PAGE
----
Secretary Austin: Good Afternoon everyone and thank you for joining us. Let me start by thanking Minister Burchuladze for hosting me and for extending such a warm welcome on my first visit to Georgia as Secretary of Defense. I wanted to be in person here today because the United States values Georgia as a strong strategic partner. And our support for Georgia’s sovereignty and territorial integrity is unwavering. Now, for more than three years, the Georgia Defense Readiness Program has been a foundation of our efforts to build Georgia’s defense capacity and readiness. That program is set to conclude at the end of this year, so today I’m honored to join the Minister to announce the Georgia Defense and Deterence Enhancement Initiative. This initiative will serve as a focal point for our security cooperation between the United States Department of Defense, the Georgian Ministry of Defense, and the Georgian Defense Forces. This marks an exciting new phase of bilateral security cooperation between our countries. We are going to build upon the Georgia Defense Readiness Program by continuing institutional reform in the defense sector by strengthening the capabilities and the capacities required for effective deterrence and defense, by fostering interoperability with NATO, and modernizing and developing the Georgian Ministry of Defense and the Georgian Defense Forces. This initiative will advance our shared security interests and strengthen our partnership. The success of this initiative will require close cooperation between our countries so that we stay on track toward our common goals. The memorandum of understanding that the Minister and I just signed acknowledges our work together, and it demonstrates our shared commitment to the success of this initiative. It also underscores the Department of Defense’s enduring policy of helping Georgia to defend itself, to deter aggression, and to further its Euro-Atlantic integration. At the same time, the Georgian government must do its part by leveraging U.S. support to strengthen Georgia’s democracy and to make fundamental reforms to bring Georgia even closer to the West.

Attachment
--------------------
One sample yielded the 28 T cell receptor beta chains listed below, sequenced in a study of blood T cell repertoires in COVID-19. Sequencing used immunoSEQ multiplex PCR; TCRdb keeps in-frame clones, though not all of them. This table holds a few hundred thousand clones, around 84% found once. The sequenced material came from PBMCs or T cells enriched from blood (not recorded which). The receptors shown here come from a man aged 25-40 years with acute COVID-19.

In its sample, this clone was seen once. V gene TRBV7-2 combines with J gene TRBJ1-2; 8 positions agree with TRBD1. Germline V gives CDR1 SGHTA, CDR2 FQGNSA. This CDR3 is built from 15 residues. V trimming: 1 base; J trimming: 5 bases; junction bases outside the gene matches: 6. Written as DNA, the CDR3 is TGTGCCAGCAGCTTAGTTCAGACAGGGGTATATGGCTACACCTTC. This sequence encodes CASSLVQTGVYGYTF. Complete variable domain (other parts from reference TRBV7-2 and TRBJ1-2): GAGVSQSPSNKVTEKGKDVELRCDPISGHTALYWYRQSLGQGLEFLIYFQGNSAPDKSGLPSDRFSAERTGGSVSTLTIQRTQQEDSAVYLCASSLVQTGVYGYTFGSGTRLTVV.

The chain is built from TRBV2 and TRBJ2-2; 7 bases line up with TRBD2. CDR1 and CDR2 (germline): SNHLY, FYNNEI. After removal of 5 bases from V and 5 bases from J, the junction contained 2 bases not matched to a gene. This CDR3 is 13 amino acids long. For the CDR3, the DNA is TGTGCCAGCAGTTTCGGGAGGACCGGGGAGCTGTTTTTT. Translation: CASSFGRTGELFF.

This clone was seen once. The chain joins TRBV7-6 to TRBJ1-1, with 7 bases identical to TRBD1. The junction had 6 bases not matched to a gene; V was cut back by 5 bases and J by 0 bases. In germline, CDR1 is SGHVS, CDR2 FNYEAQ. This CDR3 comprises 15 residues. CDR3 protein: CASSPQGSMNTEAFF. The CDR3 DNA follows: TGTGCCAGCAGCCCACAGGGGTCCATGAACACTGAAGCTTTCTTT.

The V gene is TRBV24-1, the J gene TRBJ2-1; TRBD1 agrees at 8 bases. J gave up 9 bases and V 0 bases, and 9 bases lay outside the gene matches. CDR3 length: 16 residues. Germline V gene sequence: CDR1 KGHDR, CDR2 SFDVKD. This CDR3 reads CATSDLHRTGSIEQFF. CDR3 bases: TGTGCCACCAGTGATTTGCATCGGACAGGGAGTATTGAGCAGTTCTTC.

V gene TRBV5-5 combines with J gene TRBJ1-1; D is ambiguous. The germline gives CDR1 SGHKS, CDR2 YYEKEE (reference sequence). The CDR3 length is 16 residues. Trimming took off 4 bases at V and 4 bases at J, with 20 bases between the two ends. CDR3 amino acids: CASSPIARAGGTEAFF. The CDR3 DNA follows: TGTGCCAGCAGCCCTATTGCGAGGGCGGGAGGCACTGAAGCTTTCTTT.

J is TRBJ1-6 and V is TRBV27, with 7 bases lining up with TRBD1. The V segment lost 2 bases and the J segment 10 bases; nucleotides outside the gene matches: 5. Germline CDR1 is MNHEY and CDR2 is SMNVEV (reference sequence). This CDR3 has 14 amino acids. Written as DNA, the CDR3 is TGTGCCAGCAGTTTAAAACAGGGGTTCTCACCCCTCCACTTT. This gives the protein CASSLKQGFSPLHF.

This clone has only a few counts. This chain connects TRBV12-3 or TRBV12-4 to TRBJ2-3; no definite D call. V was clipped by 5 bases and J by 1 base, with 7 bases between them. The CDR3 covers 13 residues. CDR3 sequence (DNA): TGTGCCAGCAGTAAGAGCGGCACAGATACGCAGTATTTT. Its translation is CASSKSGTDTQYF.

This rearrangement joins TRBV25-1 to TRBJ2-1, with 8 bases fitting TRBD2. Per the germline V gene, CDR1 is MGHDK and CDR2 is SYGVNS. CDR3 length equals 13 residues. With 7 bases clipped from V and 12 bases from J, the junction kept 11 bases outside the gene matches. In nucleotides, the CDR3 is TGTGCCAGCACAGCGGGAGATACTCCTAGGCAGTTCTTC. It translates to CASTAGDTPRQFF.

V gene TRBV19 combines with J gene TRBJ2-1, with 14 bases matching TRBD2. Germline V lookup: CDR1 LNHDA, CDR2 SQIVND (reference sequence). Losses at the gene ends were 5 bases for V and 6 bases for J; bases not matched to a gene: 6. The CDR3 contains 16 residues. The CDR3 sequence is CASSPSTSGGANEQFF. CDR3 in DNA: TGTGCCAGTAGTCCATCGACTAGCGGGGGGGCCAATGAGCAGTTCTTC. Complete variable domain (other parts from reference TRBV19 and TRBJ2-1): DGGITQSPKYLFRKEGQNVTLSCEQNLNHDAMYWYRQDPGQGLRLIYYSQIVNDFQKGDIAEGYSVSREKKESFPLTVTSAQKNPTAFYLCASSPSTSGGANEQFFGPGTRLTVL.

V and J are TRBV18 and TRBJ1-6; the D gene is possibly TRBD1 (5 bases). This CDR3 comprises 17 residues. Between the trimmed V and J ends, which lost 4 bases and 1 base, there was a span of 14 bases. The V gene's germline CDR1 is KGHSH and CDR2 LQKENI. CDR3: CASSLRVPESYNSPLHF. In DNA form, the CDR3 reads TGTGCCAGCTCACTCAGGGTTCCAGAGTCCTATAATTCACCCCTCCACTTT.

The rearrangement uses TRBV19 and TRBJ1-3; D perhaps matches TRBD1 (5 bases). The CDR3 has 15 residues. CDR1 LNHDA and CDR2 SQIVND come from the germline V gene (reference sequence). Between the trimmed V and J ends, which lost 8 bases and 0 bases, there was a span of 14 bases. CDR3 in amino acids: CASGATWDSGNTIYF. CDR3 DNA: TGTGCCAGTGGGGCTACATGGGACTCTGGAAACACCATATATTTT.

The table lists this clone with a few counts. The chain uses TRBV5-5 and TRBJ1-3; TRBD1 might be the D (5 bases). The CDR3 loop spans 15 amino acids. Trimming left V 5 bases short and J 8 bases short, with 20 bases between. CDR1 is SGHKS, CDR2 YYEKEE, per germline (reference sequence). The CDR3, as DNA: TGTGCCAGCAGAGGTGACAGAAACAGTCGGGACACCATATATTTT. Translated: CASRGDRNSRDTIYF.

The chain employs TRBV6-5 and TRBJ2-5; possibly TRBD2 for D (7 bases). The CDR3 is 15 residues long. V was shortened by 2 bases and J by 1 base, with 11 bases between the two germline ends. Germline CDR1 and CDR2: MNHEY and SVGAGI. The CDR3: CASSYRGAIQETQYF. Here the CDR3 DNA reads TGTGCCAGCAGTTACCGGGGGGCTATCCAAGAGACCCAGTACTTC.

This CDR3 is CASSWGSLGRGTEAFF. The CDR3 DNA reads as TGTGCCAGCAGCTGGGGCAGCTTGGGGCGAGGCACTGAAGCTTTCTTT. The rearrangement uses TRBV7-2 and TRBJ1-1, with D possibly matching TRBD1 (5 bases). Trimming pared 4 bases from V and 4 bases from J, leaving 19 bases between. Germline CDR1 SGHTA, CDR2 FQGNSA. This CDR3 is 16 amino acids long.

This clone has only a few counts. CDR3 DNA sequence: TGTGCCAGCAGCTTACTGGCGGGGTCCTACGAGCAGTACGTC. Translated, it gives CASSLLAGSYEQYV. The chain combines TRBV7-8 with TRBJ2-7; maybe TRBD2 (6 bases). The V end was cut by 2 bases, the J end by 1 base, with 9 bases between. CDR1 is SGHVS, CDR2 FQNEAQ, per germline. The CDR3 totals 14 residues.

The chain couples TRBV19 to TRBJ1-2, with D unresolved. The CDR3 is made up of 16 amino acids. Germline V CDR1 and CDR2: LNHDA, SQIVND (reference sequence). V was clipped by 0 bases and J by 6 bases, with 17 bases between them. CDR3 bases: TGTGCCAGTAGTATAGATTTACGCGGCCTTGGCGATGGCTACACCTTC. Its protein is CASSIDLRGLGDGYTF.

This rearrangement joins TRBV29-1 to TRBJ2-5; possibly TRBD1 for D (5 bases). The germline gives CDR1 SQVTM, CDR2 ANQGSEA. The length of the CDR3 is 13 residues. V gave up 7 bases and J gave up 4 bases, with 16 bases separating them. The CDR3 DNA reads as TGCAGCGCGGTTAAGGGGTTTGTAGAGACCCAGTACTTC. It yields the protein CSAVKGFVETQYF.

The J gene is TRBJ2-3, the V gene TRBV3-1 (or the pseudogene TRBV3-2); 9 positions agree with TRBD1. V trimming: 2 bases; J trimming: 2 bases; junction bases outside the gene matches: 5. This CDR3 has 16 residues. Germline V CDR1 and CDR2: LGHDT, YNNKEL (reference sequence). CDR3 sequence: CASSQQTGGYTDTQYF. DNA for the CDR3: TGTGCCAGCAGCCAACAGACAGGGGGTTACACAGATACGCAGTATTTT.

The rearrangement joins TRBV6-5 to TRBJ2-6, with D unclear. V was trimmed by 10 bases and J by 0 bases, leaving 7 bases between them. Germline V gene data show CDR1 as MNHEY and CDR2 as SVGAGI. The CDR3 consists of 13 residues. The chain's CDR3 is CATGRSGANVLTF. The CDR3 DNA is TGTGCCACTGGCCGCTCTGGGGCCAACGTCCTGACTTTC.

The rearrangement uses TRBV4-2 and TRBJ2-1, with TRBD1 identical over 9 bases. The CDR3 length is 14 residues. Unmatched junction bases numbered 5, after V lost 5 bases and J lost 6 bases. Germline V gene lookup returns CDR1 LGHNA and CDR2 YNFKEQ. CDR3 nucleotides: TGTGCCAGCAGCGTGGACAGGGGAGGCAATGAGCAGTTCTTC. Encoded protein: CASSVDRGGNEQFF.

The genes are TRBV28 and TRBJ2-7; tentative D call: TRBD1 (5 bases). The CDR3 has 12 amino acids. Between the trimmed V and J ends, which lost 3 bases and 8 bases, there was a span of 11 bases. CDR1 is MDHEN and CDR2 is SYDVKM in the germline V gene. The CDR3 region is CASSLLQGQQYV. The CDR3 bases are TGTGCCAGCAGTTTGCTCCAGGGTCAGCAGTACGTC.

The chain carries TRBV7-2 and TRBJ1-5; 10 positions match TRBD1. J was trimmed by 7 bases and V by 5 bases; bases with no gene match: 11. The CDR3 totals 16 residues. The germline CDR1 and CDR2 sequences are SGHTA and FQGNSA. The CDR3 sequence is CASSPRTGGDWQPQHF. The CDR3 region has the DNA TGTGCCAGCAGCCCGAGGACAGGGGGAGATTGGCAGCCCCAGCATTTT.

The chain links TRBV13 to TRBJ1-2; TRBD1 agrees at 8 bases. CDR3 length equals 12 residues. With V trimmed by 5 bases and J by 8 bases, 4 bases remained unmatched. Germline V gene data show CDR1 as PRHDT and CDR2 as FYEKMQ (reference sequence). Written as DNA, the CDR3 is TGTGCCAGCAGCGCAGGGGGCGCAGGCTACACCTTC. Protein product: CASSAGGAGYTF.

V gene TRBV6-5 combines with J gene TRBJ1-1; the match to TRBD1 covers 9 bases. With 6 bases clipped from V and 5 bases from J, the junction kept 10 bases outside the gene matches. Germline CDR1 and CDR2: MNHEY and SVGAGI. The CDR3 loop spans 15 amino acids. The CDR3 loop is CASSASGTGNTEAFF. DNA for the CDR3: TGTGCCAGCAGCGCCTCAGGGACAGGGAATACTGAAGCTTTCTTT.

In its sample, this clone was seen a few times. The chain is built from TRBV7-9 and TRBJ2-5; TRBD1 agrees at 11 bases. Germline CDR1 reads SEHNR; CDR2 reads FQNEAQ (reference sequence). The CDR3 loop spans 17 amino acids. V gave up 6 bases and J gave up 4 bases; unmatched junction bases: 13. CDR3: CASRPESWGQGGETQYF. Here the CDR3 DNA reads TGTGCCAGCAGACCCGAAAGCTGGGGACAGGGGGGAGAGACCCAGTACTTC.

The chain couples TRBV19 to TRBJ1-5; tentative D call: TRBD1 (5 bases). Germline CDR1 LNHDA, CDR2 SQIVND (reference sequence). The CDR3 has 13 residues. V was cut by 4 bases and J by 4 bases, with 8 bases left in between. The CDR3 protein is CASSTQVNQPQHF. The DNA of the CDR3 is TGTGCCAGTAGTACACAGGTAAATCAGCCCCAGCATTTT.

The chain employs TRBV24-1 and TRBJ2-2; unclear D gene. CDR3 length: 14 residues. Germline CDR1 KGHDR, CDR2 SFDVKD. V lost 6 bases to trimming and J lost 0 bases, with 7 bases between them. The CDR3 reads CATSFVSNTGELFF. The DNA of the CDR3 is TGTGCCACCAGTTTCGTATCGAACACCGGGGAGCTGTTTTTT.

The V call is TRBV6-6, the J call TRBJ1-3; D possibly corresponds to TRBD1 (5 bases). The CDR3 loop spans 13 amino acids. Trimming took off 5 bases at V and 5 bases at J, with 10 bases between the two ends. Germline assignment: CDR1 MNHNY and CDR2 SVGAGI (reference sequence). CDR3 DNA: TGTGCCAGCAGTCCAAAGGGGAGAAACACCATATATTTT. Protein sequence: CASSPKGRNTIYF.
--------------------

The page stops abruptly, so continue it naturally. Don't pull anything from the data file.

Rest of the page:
Now, before I conclude, I want to thank the Minister, the Georgian Defense Forces, and the Georgian people for their steadfast support of U.S. and NATO efforts in Afghanistan. As a veteran of the Afghan war, I’m especially grateful for all that you’ve done. Georgia played an outsized role in this mission. Georgian troops bravely served shoulder to shoulder with their American comrades in arms, building bonds between our countries that transcend cultural and linguistic differences. Georgia has paid a heavy price with 32 killed in action and 293 wounded in Afghanistan. The United States honors their sacrifice, and we’re deeply grateful to all of the Georgian people, to all the troops who served, to those who answered the call to serve, and their families. Our collective effort in Afghanistan is a testament to the strength of our strategic partnership and our shared interests and values. So, thank you again Mr. Minister. I’m grateful for your incredible leadership and for your personal commitment to our security cooperation in our larger defense relationship. Thank you very much!